[DVD-CCA is suing Kaleidescape.] The company, which has won several recent consumer electronics awards, said it has worked closely with the DVD CCA for more than a year, and will fight the suit, filed Tuesday.
Kaleidescape creates expensive consumer electronics networks that upload the full contents of as many as 500 DVDs to a home server, and allow the owner to browse through the movies without later using the DVDs themselves. That’s exactly what the copy-protection technology on DVDs, called Content Scramble System (CSS) was meant to prevent, the Hollywood-backed group said.
“The express intent and purpose of the contract and CSS are to prevent copying of copyrighted materials such as DVD motion pictures,” Bill Coats, a DVD CCA attorney, said in a statement. “While Kaleidescape obtained a license to use CSS, the company has built a system to do precisely what the license and CSS are designed to prevent–the wholesale copying of protected DVDs.”
From the DVD-CCA rhetoric, you might think this suit is about copyright infringement. Reading the article and DVD-CCA statements carefully, though, it seems as if it’s just a contract dispute about whether Kaleidescape violated the terms of its license agreement with DVD-CCA.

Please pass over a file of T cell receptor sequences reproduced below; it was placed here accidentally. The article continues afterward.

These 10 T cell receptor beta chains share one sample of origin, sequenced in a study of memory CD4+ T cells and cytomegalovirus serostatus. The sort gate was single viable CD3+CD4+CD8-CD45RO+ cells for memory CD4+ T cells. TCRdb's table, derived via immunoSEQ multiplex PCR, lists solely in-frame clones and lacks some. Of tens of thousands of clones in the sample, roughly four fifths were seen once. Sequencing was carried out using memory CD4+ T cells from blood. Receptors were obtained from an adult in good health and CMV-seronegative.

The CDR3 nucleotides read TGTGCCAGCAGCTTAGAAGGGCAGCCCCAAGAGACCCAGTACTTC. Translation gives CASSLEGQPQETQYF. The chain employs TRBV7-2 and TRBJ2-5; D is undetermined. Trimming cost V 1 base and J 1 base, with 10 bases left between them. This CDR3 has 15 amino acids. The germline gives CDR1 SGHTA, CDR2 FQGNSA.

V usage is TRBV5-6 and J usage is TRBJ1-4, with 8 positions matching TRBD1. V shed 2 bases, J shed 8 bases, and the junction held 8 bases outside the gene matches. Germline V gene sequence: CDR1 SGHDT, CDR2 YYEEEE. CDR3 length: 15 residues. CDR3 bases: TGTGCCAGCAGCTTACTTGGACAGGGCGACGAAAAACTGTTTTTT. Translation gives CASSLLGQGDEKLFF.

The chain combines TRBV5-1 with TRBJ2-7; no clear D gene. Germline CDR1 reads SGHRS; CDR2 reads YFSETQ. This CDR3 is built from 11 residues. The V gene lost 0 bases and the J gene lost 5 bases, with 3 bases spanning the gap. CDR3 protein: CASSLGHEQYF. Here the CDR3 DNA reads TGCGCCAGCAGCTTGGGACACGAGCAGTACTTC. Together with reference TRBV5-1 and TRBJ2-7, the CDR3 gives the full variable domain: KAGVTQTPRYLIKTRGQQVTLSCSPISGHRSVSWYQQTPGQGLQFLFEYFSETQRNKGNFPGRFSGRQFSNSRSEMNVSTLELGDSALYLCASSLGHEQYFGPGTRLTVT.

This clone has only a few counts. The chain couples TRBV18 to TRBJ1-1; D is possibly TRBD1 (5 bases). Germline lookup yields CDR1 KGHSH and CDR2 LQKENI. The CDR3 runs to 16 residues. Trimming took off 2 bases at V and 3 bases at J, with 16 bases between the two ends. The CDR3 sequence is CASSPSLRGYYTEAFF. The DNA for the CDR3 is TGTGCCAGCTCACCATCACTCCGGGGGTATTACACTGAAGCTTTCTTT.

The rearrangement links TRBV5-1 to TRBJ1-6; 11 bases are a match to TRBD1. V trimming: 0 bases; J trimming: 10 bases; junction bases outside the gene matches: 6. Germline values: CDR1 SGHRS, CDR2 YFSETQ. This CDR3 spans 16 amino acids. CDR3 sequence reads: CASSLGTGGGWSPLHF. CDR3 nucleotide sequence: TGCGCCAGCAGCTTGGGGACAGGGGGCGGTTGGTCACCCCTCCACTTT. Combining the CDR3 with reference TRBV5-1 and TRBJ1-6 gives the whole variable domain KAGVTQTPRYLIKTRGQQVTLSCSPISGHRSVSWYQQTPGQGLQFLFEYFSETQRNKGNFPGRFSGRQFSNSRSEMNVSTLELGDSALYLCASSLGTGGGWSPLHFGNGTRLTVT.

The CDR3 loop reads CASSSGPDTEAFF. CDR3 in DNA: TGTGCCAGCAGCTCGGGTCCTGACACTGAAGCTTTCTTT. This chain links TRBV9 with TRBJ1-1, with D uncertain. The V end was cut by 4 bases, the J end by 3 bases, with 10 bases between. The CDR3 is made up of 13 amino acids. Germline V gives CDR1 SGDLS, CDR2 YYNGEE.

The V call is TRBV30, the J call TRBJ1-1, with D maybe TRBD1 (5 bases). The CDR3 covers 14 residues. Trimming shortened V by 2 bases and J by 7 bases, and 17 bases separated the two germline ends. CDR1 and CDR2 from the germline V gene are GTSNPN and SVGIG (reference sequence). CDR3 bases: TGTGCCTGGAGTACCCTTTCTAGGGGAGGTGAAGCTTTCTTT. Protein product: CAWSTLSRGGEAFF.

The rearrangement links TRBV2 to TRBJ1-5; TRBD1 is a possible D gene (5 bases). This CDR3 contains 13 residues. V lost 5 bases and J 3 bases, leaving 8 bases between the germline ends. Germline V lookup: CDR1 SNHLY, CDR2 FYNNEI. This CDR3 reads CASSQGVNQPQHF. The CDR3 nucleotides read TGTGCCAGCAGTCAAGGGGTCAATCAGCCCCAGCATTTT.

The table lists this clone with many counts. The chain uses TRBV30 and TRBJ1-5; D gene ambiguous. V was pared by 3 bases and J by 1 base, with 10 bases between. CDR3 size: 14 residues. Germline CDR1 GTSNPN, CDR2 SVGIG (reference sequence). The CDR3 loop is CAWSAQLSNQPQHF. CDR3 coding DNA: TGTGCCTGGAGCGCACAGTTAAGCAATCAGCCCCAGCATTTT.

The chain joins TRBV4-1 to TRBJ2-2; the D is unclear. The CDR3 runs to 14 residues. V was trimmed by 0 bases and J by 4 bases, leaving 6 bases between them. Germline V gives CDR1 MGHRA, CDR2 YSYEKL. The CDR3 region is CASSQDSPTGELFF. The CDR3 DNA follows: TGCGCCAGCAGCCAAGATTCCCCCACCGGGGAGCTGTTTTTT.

(I haven’t seen DVD-CCA’s complaint yet, so I can’t be absolutely sure that there are no copyright claims. But if it were a copyright case, one would have expected the plaintiffs to include some major copyright owners, such as movie studios.)
The subtext here is that DVD-CCA is trying to maintain its control over all technology related to DVDs. In the good old days, copyright law gave copyright owners the right to sue infringers but gave no right to stop noninfringing uses just because the copyright owner didn’t like them. These days, copyright interests seem to want broad control over technology design.
It’s far to early to tell whether this lawsuit will involve big policy issues, or whether it will be confined to narrow issues of contract interpretation. Regardless, its a good bet we’ll learn more about how the DVD-CCA operates.
By the way, the DVD-CCA’s “Procedural Specifications” are freely available for download by anybody who provides their name and contact information. (Amusingly, the Procedural Specifications document itself says, falsely, that “[t]he Procedural Specifications are provided only to CSS Licensees, prospective CSS Licensees, and others with a business need to know consistent with the intent and purposes of the CSS licensing process.”)